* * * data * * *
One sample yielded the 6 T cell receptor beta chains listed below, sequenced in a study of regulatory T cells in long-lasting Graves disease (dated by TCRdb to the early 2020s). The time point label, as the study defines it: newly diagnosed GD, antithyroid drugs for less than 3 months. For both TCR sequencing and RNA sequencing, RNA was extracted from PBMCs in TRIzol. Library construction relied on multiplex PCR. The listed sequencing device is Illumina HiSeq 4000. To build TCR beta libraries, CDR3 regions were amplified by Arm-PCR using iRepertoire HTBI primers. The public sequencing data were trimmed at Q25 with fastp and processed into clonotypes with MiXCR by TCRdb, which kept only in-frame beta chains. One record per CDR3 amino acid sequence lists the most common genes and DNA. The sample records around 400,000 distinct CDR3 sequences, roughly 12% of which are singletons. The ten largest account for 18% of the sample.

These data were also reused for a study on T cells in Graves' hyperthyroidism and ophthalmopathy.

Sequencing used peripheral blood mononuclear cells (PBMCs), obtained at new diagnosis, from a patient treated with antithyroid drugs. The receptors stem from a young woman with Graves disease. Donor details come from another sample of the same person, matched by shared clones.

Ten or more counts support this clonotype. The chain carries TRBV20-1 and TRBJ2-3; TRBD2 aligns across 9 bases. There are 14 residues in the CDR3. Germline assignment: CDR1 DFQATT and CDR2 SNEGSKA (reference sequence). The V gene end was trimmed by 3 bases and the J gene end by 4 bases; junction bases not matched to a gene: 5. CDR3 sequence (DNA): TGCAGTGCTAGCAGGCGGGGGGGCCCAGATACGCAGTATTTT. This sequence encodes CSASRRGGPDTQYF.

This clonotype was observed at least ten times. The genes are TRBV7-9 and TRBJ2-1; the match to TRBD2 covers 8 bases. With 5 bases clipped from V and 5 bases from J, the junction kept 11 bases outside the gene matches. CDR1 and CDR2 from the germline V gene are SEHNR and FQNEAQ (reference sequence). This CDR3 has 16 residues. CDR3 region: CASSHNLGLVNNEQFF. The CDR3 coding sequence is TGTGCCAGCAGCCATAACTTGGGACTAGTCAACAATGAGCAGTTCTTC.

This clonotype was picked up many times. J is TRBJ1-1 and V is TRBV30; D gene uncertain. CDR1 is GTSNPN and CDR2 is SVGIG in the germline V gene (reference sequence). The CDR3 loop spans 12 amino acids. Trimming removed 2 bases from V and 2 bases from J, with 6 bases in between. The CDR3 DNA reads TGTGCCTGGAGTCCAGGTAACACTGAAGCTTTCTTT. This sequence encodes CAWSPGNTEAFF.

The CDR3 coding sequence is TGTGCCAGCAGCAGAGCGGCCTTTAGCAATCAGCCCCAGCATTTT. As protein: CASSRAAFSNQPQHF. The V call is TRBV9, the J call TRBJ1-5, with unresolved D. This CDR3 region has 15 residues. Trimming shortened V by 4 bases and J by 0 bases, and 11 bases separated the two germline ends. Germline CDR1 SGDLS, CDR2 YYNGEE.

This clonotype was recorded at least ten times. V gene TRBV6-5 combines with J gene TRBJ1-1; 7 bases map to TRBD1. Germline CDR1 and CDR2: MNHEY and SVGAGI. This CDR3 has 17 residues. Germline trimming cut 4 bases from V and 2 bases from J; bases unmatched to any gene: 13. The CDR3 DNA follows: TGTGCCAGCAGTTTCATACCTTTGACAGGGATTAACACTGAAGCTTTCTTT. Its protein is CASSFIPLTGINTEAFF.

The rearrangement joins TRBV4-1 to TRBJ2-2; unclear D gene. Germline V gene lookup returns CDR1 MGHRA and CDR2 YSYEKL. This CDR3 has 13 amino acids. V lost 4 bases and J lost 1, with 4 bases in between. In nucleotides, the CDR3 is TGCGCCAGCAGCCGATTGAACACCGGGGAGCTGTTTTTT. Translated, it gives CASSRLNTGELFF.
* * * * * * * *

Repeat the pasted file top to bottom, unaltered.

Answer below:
One sample yielded the 6 T cell receptor beta chains listed below, sequenced in a study of regulatory T cells in long-lasting Graves disease (dated by TCRdb to the early 2020s). The time point label, as the study defines it: newly diagnosed GD, antithyroid drugs for less than 3 months. For both TCR sequencing and RNA sequencing, RNA was extracted from PBMCs in TRIzol. Library construction relied on multiplex PCR. The listed sequencing device is Illumina HiSeq 4000. To build TCR beta libraries, CDR3 regions were amplified by Arm-PCR using iRepertoire HTBI primers. The public sequencing data were trimmed at Q25 with fastp and processed into clonotypes with MiXCR by TCRdb, which kept only in-frame beta chains. One record per CDR3 amino acid sequence lists the most common genes and DNA. The sample records around 400,000 distinct CDR3 sequences, roughly 12% of which are singletons. The ten largest account for 18% of the sample.

These data were also reused for a study on T cells in Graves' hyperthyroidism and ophthalmopathy.

Sequencing used peripheral blood mononuclear cells (PBMCs), obtained at new diagnosis, from a patient treated with antithyroid drugs. The receptors stem from a young woman with Graves disease. Donor details come from another sample of the same person, matched by shared clones.

Ten or more counts support this clonotype. The chain carries TRBV20-1 and TRBJ2-3; TRBD2 aligns across 9 bases. There are 14 residues in the CDR3. Germline assignment: CDR1 DFQATT and CDR2 SNEGSKA (reference sequence). The V gene end was trimmed by 3 bases and the J gene end by 4 bases; junction bases not matched to a gene: 5. CDR3 sequence (DNA): TGCAGTGCTAGCAGGCGGGGGGGCCCAGATACGCAGTATTTT. This sequence encodes CSASRRGGPDTQYF.

This clonotype was observed at least ten times. The genes are TRBV7-9 and TRBJ2-1; the match to TRBD2 covers 8 bases. With 5 bases clipped from V and 5 bases from J, the junction kept 11 bases outside the gene matches. CDR1 and CDR2 from the germline V gene are SEHNR and FQNEAQ (reference sequence). This CDR3 has 16 residues. CDR3 region: CASSHNLGLVNNEQFF. The CDR3 coding sequence is TGTGCCAGCAGCCATAACTTGGGACTAGTCAACAATGAGCAGTTCTTC.

This clonotype was picked up many times. J is TRBJ1-1 and V is TRBV30; D gene uncertain. CDR1 is GTSNPN and CDR2 is SVGIG in the germline V gene (reference sequence). The CDR3 loop spans 12 amino acids. Trimming removed 2 bases from V and 2 bases from J, with 6 bases in between. The CDR3 DNA reads TGTGCCTGGAGTCCAGGTAACACTGAAGCTTTCTTT. This sequence encodes CAWSPGNTEAFF.

The CDR3 coding sequence is TGTGCCAGCAGCAGAGCGGCCTTTAGCAATCAGCCCCAGCATTTT. As protein: CASSRAAFSNQPQHF. The V call is TRBV9, the J call TRBJ1-5, with unresolved D. This CDR3 region has 15 residues. Trimming shortened V by 4 bases and J by 0 bases, and 11 bases separated the two germline ends. Germline CDR1 SGDLS, CDR2 YYNGEE.

This clonotype was recorded at least ten times. V gene TRBV6-5 combines with J gene TRBJ1-1; 7 bases map to TRBD1. Germline CDR1 and CDR2: MNHEY and SVGAGI. This CDR3 has 17 residues. Germline trimming cut 4 bases from V and 2 bases from J; bases unmatched to any gene: 13. The CDR3 DNA follows: TGTGCCAGCAGTTTCATACCTTTGACAGGGATTAACACTGAAGCTTTCTTT. Its protein is CASSFIPLTGINTEAFF.

The rearrangement joins TRBV4-1 to TRBJ2-2; unclear D gene. Germline V gene lookup returns CDR1 MGHRA and CDR2 YSYEKL. This CDR3 has 13 amino acids. V lost 4 bases and J lost 1, with 4 bases in between. In nucleotides, the CDR3 is TGCGCCAGCAGCCGATTGAACACCGGGGAGCTGTTTTTT. Translated, it gives CASSRLNTGELFF.